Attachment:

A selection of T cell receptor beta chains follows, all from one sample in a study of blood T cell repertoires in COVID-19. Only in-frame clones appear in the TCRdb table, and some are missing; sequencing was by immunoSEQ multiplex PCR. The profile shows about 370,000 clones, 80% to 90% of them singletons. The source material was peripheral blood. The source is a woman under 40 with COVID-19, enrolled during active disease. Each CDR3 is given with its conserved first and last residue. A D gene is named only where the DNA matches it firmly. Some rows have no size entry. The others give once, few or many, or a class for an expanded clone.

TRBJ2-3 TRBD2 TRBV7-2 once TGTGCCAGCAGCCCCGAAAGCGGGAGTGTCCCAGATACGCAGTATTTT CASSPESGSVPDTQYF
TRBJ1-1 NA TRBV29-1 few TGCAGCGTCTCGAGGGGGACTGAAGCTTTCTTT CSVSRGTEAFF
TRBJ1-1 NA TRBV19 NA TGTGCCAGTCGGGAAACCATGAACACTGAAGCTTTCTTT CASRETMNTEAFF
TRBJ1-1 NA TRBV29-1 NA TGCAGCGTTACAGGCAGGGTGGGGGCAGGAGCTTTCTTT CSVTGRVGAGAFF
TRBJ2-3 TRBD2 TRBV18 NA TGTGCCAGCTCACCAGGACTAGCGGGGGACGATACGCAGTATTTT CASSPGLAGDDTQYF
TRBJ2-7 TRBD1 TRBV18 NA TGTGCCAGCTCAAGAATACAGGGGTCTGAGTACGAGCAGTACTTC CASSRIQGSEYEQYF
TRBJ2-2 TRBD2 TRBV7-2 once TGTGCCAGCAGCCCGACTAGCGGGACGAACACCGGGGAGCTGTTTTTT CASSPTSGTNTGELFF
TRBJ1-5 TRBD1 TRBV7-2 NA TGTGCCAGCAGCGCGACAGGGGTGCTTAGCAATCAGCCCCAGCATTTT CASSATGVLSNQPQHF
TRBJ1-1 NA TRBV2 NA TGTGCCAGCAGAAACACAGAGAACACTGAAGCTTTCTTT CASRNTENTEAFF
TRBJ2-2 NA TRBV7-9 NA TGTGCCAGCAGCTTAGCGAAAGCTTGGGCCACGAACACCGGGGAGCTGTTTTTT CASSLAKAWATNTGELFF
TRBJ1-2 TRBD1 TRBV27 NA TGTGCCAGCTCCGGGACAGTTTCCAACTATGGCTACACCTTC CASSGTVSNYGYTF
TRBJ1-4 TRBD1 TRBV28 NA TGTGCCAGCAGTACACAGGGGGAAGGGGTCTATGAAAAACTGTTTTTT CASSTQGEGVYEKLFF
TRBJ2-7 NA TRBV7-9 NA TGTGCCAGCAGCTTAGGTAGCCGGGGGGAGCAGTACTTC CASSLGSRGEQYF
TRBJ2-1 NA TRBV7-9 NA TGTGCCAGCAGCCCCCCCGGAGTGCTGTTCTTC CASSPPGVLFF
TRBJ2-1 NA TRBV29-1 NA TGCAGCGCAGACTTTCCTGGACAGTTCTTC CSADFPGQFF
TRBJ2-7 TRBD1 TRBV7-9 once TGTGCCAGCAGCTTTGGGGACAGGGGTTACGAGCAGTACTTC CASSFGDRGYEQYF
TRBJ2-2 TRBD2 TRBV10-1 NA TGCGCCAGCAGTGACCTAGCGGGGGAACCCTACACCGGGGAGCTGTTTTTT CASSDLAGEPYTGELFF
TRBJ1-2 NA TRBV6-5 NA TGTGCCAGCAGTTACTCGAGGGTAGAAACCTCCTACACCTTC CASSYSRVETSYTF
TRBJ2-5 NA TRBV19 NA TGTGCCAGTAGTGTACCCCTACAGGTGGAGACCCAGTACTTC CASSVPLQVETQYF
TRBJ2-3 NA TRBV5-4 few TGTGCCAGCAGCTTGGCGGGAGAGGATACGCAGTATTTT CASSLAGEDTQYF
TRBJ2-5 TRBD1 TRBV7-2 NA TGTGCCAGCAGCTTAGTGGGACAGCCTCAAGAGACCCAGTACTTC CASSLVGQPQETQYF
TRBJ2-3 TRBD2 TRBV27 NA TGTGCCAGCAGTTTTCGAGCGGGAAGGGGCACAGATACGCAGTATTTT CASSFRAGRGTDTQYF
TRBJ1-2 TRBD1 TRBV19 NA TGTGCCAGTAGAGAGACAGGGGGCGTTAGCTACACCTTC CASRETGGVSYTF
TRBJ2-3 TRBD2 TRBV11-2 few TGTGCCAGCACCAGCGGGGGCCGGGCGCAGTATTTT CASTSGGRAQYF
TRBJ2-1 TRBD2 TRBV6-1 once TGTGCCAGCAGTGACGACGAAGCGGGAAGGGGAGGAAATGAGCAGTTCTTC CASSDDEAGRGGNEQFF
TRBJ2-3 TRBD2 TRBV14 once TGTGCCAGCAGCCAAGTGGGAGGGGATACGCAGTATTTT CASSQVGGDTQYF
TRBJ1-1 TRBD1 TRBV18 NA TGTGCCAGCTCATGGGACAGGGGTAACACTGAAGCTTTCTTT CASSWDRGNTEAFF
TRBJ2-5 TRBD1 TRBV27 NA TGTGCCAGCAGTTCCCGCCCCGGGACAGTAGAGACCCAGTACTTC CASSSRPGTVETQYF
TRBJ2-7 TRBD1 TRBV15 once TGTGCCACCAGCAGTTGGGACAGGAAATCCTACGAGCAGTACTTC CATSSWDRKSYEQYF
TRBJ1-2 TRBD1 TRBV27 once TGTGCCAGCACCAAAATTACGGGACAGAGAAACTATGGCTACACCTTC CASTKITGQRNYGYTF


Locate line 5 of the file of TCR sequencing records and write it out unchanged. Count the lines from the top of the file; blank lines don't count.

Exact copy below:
TRBJ1-1 NA TRBV29-1 NA TGCAGCGTTACAGGCAGGGTGGGGGCAGGAGCTTTCTTT CSVTGRVGAGAFF